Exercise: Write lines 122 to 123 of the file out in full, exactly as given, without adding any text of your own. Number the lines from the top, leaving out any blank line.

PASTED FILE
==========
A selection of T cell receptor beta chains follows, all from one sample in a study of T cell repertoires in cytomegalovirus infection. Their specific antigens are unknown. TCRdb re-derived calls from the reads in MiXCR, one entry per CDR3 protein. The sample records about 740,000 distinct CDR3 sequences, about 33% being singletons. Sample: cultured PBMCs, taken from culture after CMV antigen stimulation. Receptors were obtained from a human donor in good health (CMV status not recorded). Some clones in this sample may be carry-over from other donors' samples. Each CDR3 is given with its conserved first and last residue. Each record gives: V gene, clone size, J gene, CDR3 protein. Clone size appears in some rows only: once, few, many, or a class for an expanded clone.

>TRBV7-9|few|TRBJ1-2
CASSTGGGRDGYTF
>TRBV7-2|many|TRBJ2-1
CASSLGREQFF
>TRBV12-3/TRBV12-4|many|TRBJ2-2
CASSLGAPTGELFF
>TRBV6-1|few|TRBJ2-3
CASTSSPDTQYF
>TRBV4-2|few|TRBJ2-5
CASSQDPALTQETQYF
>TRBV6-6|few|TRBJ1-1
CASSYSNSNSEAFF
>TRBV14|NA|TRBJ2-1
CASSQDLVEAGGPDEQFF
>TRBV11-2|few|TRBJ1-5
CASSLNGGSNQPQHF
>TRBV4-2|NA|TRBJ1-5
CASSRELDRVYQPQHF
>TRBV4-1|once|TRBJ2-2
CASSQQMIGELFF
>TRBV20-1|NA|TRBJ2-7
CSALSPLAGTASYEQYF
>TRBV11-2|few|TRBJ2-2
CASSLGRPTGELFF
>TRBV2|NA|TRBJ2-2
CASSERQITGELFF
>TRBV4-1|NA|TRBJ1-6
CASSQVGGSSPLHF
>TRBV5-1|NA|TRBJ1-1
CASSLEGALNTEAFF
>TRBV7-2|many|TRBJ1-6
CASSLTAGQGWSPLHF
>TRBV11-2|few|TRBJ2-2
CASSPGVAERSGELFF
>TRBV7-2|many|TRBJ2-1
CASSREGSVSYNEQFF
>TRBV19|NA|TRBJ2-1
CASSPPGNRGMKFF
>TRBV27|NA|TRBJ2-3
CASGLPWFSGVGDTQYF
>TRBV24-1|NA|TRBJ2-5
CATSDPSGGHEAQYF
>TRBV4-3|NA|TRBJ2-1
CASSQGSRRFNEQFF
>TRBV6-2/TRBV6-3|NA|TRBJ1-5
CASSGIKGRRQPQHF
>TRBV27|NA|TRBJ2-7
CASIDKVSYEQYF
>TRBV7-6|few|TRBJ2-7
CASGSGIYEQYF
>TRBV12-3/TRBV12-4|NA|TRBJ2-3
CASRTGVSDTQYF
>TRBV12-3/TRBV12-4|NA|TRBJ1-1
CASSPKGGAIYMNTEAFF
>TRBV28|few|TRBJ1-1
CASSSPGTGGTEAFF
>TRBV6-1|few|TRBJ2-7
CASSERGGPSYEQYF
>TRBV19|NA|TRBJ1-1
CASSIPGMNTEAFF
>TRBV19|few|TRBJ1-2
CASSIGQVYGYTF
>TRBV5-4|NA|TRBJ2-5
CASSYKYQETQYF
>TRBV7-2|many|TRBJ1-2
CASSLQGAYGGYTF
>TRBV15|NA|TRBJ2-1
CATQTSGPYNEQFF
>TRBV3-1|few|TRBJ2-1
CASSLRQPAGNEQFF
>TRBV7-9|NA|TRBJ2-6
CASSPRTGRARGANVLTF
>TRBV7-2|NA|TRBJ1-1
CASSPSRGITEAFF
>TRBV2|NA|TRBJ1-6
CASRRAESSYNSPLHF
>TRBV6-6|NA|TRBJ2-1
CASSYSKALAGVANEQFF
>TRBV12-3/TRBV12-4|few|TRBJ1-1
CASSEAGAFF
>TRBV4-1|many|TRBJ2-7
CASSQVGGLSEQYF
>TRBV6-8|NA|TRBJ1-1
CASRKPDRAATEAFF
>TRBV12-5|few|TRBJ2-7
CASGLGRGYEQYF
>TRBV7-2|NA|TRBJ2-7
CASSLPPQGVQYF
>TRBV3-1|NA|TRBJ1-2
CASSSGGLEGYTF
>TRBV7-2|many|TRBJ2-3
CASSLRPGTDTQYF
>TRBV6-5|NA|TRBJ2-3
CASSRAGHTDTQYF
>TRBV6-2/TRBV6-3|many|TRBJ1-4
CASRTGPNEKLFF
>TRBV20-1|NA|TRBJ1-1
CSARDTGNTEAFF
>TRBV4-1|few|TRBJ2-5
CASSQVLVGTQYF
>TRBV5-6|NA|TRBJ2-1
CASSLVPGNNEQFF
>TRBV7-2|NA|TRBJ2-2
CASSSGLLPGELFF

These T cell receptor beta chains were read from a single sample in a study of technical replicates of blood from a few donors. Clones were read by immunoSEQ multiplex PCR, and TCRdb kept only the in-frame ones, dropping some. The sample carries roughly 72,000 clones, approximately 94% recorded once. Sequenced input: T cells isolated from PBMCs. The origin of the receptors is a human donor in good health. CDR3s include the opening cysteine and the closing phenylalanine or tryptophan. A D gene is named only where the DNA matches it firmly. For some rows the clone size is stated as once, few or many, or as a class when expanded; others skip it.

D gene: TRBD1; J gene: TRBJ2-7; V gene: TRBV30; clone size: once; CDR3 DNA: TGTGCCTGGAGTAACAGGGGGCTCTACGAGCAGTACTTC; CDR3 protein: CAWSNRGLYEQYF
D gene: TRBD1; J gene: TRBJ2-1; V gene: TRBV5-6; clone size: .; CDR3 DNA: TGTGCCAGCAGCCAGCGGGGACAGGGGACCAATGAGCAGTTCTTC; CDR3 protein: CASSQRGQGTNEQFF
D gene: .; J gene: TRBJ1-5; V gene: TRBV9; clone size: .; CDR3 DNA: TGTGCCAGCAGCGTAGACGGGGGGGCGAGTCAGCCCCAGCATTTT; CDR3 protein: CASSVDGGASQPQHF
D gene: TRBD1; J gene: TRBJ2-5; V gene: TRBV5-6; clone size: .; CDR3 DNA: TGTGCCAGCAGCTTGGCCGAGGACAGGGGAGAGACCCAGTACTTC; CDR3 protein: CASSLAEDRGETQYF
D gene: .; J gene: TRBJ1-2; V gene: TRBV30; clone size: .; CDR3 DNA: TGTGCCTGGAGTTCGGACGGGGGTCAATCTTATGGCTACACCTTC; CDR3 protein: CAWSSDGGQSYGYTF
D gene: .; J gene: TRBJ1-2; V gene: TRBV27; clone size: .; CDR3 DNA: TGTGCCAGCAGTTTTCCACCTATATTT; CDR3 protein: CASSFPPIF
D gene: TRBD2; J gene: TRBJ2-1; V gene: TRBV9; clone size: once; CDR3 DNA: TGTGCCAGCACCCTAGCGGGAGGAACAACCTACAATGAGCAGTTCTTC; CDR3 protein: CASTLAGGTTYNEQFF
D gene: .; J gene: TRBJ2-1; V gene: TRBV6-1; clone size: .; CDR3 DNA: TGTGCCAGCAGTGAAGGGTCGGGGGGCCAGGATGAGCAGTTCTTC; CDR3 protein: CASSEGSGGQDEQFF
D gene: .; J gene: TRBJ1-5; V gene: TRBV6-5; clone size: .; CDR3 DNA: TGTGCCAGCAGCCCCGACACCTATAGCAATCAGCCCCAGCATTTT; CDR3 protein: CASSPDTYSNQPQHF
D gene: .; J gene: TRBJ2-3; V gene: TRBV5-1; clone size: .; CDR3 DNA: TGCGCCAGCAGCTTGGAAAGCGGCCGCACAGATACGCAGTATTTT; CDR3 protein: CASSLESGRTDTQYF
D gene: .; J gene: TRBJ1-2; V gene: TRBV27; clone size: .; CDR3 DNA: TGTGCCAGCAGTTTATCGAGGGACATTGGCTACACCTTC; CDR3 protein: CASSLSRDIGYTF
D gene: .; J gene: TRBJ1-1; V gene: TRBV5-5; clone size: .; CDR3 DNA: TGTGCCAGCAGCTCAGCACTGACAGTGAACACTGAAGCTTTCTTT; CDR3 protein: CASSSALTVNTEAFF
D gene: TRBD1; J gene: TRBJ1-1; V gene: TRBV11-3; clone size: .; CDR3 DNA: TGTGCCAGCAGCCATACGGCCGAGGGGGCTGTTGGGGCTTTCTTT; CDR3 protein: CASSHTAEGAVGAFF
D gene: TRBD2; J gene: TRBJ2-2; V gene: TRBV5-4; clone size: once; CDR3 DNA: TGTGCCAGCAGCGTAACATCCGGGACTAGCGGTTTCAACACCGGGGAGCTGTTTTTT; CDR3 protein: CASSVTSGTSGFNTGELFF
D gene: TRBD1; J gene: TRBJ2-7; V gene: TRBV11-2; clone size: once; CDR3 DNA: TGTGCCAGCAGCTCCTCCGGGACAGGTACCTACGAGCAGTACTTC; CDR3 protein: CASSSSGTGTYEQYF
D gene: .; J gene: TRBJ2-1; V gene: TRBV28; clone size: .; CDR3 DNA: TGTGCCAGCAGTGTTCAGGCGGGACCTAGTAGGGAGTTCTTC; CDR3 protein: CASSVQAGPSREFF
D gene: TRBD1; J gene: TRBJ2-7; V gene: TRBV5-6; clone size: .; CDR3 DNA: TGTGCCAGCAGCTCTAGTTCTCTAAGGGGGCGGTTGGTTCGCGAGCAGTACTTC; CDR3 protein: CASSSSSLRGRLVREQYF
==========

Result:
D gene: .; J gene: TRBJ2-1; V gene: TRBV28; clone size: .; CDR3 DNA: TGTGCCAGCAGTGTTCAGGCGGGACCTAGTAGGGAGTTCTTC; CDR3 protein: CASSVQAGPSREFF
D gene: TRBD1; J gene: TRBJ2-7; V gene: TRBV5-6; clone size: .; CDR3 DNA: TGTGCCAGCAGCTCTAGTTCTCTAAGGGGGCGGTTGGTTCGCGAGCAGTACTTC; CDR3 protein: CASSSSSLRGRLVREQYF